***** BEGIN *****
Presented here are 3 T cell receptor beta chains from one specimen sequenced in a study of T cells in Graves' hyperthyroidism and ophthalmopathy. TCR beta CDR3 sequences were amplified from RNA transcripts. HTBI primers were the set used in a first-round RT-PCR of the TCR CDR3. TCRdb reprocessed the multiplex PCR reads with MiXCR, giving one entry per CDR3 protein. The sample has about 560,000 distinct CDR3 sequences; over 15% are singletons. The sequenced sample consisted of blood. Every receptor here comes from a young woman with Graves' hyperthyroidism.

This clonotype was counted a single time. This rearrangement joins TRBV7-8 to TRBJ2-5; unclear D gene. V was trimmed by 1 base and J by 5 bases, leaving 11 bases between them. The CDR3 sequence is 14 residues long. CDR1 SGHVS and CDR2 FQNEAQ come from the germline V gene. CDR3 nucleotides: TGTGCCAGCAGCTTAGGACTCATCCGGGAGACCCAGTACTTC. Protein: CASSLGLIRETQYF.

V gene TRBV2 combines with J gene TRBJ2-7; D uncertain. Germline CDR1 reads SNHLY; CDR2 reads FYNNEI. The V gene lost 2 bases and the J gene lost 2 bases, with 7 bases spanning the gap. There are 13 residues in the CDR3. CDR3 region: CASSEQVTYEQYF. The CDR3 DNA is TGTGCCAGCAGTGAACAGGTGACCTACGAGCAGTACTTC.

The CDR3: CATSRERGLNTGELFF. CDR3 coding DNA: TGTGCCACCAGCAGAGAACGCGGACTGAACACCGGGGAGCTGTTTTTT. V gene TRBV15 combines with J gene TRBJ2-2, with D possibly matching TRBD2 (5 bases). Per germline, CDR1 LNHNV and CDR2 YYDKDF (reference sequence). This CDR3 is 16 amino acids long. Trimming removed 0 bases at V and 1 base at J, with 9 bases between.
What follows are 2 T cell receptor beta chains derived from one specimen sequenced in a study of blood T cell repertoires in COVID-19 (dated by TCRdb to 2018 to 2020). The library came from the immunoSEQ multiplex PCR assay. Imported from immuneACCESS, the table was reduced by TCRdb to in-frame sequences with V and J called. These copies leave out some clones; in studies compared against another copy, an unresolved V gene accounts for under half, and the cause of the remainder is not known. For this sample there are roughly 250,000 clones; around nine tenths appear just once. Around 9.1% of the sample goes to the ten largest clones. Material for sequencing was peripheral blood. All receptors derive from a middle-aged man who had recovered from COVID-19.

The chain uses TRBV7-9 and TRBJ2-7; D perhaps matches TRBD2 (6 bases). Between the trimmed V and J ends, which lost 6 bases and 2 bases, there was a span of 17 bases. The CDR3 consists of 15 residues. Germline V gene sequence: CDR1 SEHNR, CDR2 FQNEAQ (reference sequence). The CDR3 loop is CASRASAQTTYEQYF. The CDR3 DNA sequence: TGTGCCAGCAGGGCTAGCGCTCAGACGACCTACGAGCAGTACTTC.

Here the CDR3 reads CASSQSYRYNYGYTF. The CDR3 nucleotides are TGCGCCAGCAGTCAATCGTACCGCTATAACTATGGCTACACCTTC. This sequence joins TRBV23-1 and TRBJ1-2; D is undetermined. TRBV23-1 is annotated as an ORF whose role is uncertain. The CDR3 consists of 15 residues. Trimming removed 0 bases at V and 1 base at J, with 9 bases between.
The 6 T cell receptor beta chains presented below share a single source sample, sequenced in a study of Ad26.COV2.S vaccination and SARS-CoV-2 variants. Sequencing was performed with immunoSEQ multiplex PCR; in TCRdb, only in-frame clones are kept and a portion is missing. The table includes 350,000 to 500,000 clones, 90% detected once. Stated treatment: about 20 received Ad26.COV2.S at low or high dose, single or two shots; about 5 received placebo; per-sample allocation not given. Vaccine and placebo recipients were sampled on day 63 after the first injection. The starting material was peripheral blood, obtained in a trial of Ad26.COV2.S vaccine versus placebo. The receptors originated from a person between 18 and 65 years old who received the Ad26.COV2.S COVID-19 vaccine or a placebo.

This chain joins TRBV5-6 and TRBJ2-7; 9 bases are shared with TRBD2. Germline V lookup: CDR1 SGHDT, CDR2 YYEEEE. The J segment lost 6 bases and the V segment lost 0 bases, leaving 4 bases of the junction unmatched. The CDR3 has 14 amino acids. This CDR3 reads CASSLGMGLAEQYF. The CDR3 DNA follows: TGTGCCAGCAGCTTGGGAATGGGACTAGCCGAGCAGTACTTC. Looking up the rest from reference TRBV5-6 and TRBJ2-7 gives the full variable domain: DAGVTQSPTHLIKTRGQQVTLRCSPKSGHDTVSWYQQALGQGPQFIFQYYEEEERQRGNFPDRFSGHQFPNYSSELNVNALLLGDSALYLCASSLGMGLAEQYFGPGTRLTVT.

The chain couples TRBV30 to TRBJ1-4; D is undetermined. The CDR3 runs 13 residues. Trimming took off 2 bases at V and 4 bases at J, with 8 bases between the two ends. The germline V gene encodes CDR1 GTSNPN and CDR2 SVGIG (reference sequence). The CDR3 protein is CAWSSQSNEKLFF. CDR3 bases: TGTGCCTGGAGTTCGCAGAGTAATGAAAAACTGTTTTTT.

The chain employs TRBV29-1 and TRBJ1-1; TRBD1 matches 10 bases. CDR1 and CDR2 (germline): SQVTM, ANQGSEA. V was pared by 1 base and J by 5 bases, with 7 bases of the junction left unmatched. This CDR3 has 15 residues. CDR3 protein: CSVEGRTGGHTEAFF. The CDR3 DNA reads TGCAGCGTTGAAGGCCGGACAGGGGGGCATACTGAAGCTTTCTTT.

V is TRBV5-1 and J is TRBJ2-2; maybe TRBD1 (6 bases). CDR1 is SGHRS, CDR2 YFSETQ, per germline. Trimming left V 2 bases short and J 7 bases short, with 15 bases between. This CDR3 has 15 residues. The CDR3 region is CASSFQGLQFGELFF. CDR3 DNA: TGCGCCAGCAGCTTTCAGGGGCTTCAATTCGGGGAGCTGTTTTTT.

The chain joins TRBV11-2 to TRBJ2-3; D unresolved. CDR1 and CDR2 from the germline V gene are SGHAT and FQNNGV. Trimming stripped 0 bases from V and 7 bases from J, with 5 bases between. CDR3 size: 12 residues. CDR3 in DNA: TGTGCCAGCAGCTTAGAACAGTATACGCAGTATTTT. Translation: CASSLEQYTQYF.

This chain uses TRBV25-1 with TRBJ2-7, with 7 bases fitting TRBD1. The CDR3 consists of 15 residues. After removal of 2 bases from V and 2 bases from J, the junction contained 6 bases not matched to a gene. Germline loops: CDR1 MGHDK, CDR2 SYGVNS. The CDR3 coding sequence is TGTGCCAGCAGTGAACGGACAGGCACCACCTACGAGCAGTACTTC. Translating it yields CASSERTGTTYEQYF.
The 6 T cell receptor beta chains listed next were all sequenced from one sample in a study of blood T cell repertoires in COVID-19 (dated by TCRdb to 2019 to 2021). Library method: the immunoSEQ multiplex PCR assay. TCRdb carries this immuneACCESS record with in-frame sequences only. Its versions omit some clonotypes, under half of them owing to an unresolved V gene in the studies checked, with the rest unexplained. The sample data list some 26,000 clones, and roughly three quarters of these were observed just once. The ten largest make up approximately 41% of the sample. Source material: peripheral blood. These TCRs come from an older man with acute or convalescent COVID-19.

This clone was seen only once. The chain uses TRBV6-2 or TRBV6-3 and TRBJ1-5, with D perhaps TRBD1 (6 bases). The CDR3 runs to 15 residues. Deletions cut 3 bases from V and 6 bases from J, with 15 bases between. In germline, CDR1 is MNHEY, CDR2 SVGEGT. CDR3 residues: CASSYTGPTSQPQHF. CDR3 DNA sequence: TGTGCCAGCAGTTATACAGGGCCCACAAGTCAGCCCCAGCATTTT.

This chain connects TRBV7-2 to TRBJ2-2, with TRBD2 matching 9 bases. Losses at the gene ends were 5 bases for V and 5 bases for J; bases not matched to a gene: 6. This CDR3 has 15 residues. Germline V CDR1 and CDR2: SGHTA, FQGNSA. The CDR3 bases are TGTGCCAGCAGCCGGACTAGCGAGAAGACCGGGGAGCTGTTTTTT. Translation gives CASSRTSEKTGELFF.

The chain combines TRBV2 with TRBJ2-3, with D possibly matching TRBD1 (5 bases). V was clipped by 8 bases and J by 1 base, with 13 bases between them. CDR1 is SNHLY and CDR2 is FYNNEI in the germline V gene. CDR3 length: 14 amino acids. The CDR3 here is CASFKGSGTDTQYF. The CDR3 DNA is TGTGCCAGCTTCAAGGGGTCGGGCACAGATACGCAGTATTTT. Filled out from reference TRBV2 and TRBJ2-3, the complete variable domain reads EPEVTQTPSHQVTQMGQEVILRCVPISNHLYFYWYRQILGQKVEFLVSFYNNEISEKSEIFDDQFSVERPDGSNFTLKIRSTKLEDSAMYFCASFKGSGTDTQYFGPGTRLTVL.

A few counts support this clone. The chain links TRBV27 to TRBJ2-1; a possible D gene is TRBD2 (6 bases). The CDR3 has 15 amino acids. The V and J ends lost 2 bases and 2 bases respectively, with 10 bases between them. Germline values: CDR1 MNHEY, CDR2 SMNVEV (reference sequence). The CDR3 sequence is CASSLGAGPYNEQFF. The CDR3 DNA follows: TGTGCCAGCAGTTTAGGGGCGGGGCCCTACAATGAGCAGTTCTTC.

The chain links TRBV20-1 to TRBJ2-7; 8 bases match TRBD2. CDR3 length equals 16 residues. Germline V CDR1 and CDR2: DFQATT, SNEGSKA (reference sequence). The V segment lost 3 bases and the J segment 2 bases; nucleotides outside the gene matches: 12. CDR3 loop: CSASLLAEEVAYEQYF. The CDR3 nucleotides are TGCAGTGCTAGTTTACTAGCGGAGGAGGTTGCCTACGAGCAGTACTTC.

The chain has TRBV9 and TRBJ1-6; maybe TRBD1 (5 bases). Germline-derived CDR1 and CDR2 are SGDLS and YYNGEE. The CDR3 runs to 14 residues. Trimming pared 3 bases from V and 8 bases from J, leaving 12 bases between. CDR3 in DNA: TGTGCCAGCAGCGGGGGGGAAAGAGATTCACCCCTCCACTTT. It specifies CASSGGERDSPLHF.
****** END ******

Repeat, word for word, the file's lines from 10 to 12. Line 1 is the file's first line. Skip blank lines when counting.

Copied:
The chain couples TRBV30 to TRBJ1-4; D is undetermined. The CDR3 runs 13 residues. Trimming took off 2 bases at V and 4 bases at J, with 8 bases between the two ends. The germline V gene encodes CDR1 GTSNPN and CDR2 SVGIG (reference sequence). The CDR3 protein is CAWSSQSNEKLFF. CDR3 bases: TGTGCCTGGAGTTCGCAGAGTAATGAAAAACTGTTTTTT.

The chain employs TRBV29-1 and TRBJ1-1; TRBD1 matches 10 bases. CDR1 and CDR2 (germline): SQVTM, ANQGSEA. V was pared by 1 base and J by 5 bases, with 7 bases of the junction left unmatched. This CDR3 has 15 residues. CDR3 protein: CSVEGRTGGHTEAFF. The CDR3 DNA reads TGCAGCGTTGAAGGCCGGACAGGGGGGCATACTGAAGCTTTCTTT.

V is TRBV5-1 and J is TRBJ2-2; maybe TRBD1 (6 bases). CDR1 is SGHRS, CDR2 YFSETQ, per germline. Trimming left V 2 bases short and J 7 bases short, with 15 bases between. This CDR3 has 15 residues. The CDR3 region is CASSFQGLQFGELFF. CDR3 DNA: TGCGCCAGCAGCTTTCAGGGGCTTCAATTCGGGGAGCTGTTTTTT.